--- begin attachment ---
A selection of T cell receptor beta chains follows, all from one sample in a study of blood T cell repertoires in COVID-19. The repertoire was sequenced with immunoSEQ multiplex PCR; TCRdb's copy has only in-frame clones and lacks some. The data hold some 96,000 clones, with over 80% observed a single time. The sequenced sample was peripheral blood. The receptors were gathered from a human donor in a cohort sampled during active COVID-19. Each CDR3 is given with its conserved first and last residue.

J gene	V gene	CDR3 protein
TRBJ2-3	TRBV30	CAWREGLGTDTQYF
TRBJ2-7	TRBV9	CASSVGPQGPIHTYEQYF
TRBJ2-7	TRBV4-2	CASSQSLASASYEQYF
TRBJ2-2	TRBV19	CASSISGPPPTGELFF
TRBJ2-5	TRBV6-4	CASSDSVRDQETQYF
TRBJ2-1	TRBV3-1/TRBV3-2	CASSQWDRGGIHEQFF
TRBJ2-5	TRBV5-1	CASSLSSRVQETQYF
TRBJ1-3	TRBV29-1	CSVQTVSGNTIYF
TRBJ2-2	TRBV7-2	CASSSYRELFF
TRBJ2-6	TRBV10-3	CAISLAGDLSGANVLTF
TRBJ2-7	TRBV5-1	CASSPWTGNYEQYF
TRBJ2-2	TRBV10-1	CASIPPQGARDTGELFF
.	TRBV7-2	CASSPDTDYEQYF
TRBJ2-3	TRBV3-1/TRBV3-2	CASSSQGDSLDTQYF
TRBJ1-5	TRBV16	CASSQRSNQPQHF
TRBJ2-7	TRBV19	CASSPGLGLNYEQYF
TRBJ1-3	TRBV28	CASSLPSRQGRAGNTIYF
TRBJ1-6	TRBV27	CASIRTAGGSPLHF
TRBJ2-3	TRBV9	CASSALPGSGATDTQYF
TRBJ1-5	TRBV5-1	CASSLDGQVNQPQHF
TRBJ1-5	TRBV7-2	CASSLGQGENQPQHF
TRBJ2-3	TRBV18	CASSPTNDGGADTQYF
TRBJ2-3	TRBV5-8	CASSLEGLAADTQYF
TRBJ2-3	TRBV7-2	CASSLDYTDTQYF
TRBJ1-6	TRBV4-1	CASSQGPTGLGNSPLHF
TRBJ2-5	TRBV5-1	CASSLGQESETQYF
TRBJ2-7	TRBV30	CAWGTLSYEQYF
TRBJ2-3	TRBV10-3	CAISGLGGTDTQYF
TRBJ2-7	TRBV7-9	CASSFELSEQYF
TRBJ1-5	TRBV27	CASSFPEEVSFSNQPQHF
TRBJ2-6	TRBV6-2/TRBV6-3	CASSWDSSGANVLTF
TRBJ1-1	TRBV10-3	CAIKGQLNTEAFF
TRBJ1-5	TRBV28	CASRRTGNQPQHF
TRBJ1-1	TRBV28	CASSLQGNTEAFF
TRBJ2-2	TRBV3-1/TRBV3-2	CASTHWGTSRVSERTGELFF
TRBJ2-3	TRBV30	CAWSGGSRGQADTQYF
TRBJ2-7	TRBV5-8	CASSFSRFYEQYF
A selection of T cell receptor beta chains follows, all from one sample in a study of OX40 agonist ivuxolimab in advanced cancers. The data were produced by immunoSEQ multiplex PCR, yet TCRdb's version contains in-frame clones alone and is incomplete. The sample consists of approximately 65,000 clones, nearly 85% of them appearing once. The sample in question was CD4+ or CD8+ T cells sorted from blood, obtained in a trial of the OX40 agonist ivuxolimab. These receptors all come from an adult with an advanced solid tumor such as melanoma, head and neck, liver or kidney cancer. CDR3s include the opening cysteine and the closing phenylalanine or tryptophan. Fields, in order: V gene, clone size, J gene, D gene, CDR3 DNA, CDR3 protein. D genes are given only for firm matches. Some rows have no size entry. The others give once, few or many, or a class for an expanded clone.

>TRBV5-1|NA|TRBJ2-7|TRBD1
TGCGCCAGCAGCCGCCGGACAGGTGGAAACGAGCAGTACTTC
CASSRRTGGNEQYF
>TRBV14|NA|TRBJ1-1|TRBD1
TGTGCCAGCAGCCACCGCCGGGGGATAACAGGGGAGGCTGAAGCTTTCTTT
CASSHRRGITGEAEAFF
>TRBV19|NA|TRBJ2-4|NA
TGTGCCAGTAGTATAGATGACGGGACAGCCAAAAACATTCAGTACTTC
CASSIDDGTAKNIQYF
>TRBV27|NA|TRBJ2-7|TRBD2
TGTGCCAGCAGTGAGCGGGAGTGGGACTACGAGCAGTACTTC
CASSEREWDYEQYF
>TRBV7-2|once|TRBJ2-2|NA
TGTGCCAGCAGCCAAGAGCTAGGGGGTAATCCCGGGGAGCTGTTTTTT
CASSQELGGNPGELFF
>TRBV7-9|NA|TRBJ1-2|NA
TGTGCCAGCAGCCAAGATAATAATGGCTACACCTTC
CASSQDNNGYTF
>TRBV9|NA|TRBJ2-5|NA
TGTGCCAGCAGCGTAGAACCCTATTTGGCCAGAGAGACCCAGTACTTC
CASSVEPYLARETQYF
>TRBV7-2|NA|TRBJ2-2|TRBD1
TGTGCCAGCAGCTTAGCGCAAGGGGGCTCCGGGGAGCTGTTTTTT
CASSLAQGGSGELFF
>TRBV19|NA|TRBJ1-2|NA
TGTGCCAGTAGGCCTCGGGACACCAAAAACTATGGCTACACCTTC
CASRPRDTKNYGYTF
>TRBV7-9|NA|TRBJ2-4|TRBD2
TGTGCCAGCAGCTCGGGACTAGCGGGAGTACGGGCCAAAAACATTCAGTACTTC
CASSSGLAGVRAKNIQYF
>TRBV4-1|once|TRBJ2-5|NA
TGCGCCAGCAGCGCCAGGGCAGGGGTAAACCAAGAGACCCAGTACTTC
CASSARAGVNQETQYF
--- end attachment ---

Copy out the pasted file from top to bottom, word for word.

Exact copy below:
A selection of T cell receptor beta chains follows, all from one sample in a study of blood T cell repertoires in COVID-19. The repertoire was sequenced with immunoSEQ multiplex PCR; TCRdb's copy has only in-frame clones and lacks some. The data hold some 96,000 clones, with over 80% observed a single time. The sequenced sample was peripheral blood. The receptors were gathered from a human donor in a cohort sampled during active COVID-19. Each CDR3 is given with its conserved first and last residue.

J gene	V gene	CDR3 protein
TRBJ2-3	TRBV30	CAWREGLGTDTQYF
TRBJ2-7	TRBV9	CASSVGPQGPIHTYEQYF
TRBJ2-7	TRBV4-2	CASSQSLASASYEQYF
TRBJ2-2	TRBV19	CASSISGPPPTGELFF
TRBJ2-5	TRBV6-4	CASSDSVRDQETQYF
TRBJ2-1	TRBV3-1/TRBV3-2	CASSQWDRGGIHEQFF
TRBJ2-5	TRBV5-1	CASSLSSRVQETQYF
TRBJ1-3	TRBV29-1	CSVQTVSGNTIYF
TRBJ2-2	TRBV7-2	CASSSYRELFF
TRBJ2-6	TRBV10-3	CAISLAGDLSGANVLTF
TRBJ2-7	TRBV5-1	CASSPWTGNYEQYF
TRBJ2-2	TRBV10-1	CASIPPQGARDTGELFF
.	TRBV7-2	CASSPDTDYEQYF
TRBJ2-3	TRBV3-1/TRBV3-2	CASSSQGDSLDTQYF
TRBJ1-5	TRBV16	CASSQRSNQPQHF
TRBJ2-7	TRBV19	CASSPGLGLNYEQYF
TRBJ1-3	TRBV28	CASSLPSRQGRAGNTIYF
TRBJ1-6	TRBV27	CASIRTAGGSPLHF
TRBJ2-3	TRBV9	CASSALPGSGATDTQYF
TRBJ1-5	TRBV5-1	CASSLDGQVNQPQHF
TRBJ1-5	TRBV7-2	CASSLGQGENQPQHF
TRBJ2-3	TRBV18	CASSPTNDGGADTQYF
TRBJ2-3	TRBV5-8	CASSLEGLAADTQYF
TRBJ2-3	TRBV7-2	CASSLDYTDTQYF
TRBJ1-6	TRBV4-1	CASSQGPTGLGNSPLHF
TRBJ2-5	TRBV5-1	CASSLGQESETQYF
TRBJ2-7	TRBV30	CAWGTLSYEQYF
TRBJ2-3	TRBV10-3	CAISGLGGTDTQYF
TRBJ2-7	TRBV7-9	CASSFELSEQYF
TRBJ1-5	TRBV27	CASSFPEEVSFSNQPQHF
TRBJ2-6	TRBV6-2/TRBV6-3	CASSWDSSGANVLTF
TRBJ1-1	TRBV10-3	CAIKGQLNTEAFF
TRBJ1-5	TRBV28	CASRRTGNQPQHF
TRBJ1-1	TRBV28	CASSLQGNTEAFF
TRBJ2-2	TRBV3-1/TRBV3-2	CASTHWGTSRVSERTGELFF
TRBJ2-3	TRBV30	CAWSGGSRGQADTQYF
TRBJ2-7	TRBV5-8	CASSFSRFYEQYF
A selection of T cell receptor beta chains follows, all from one sample in a study of OX40 agonist ivuxolimab in advanced cancers. The data were produced by immunoSEQ multiplex PCR, yet TCRdb's version contains in-frame clones alone and is incomplete. The sample consists of approximately 65,000 clones, nearly 85% of them appearing once. The sample in question was CD4+ or CD8+ T cells sorted from blood, obtained in a trial of the OX40 agonist ivuxolimab. These receptors all come from an adult with an advanced solid tumor such as melanoma, head and neck, liver or kidney cancer. CDR3s include the opening cysteine and the closing phenylalanine or tryptophan. Fields, in order: V gene, clone size, J gene, D gene, CDR3 DNA, CDR3 protein. D genes are given only for firm matches. Some rows have no size entry. The others give once, few or many, or a class for an expanded clone.

>TRBV5-1|NA|TRBJ2-7|TRBD1
TGCGCCAGCAGCCGCCGGACAGGTGGAAACGAGCAGTACTTC
CASSRRTGGNEQYF
>TRBV14|NA|TRBJ1-1|TRBD1
TGTGCCAGCAGCCACCGCCGGGGGATAACAGGGGAGGCTGAAGCTTTCTTT
CASSHRRGITGEAEAFF
>TRBV19|NA|TRBJ2-4|NA
TGTGCCAGTAGTATAGATGACGGGACAGCCAAAAACATTCAGTACTTC
CASSIDDGTAKNIQYF
>TRBV27|NA|TRBJ2-7|TRBD2
TGTGCCAGCAGTGAGCGGGAGTGGGACTACGAGCAGTACTTC
CASSEREWDYEQYF
>TRBV7-2|once|TRBJ2-2|NA
TGTGCCAGCAGCCAAGAGCTAGGGGGTAATCCCGGGGAGCTGTTTTTT
CASSQELGGNPGELFF
>TRBV7-9|NA|TRBJ1-2|NA
TGTGCCAGCAGCCAAGATAATAATGGCTACACCTTC
CASSQDNNGYTF
>TRBV9|NA|TRBJ2-5|NA
TGTGCCAGCAGCGTAGAACCCTATTTGGCCAGAGAGACCCAGTACTTC
CASSVEPYLARETQYF
>TRBV7-2|NA|TRBJ2-2|TRBD1
TGTGCCAGCAGCTTAGCGCAAGGGGGCTCCGGGGAGCTGTTTTTT
CASSLAQGGSGELFF
>TRBV19|NA|TRBJ1-2|NA
TGTGCCAGTAGGCCTCGGGACACCAAAAACTATGGCTACACCTTC
CASRPRDTKNYGYTF
>TRBV7-9|NA|TRBJ2-4|TRBD2
TGTGCCAGCAGCTCGGGACTAGCGGGAGTACGGGCCAAAAACATTCAGTACTTC
CASSSGLAGVRAKNIQYF
>TRBV4-1|once|TRBJ2-5|NA
TGCGCCAGCAGCGCCAGGGCAGGGGTAAACCAAGAGACCCAGTACTTC
CASSARAGVNQETQYF